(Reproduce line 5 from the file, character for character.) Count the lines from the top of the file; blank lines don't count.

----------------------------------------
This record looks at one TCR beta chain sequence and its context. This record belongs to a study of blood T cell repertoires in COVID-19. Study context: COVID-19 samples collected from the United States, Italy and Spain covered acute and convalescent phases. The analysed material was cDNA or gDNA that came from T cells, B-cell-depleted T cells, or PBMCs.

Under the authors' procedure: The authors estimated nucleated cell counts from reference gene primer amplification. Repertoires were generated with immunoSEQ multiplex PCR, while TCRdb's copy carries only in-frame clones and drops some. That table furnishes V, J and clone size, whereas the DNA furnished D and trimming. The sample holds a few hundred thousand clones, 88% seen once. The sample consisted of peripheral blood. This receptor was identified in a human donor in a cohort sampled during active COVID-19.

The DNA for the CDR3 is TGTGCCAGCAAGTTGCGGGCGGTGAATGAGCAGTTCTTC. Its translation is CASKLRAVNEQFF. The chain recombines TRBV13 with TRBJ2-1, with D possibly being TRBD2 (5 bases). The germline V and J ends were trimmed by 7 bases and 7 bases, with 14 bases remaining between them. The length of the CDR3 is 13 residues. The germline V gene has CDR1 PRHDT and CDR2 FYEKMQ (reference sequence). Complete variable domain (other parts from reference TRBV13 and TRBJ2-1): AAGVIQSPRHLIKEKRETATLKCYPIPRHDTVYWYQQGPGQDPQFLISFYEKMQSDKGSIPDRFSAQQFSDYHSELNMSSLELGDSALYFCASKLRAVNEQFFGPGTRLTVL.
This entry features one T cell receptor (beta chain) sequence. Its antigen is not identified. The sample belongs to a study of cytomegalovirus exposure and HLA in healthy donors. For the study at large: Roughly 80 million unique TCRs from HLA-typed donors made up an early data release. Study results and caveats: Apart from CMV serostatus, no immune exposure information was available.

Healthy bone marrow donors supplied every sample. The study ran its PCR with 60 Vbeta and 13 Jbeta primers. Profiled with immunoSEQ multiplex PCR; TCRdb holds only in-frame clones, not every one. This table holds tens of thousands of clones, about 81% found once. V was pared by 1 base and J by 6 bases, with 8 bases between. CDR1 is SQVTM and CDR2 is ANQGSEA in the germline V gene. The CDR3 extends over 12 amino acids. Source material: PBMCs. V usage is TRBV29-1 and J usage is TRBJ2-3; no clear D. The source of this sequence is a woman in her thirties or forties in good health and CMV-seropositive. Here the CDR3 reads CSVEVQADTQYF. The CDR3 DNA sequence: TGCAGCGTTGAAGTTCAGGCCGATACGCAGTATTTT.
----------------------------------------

Healthy bone marrow donors supplied every sample. The study ran its PCR with 60 Vbeta and 13 Jbeta primers. Profiled with immunoSEQ multiplex PCR; TCRdb holds only in-frame clones, not every one. This table holds tens of thousands of clones, about 81% found once. V was pared by 1 base and J by 6 bases, with 8 bases between. CDR1 is SQVTM and CDR2 is ANQGSEA in the germline V gene. The CDR3 extends over 12 amino acids. Source material: PBMCs. V usage is TRBV29-1 and J usage is TRBJ2-3; no clear D. The source of this sequence is a woman in her thirties or forties in good health and CMV-seropositive. Here the CDR3 reads CSVEVQADTQYF. The CDR3 DNA sequence: TGCAGCGTTGAAGTTCAGGCCGATACGCAGTATTTT.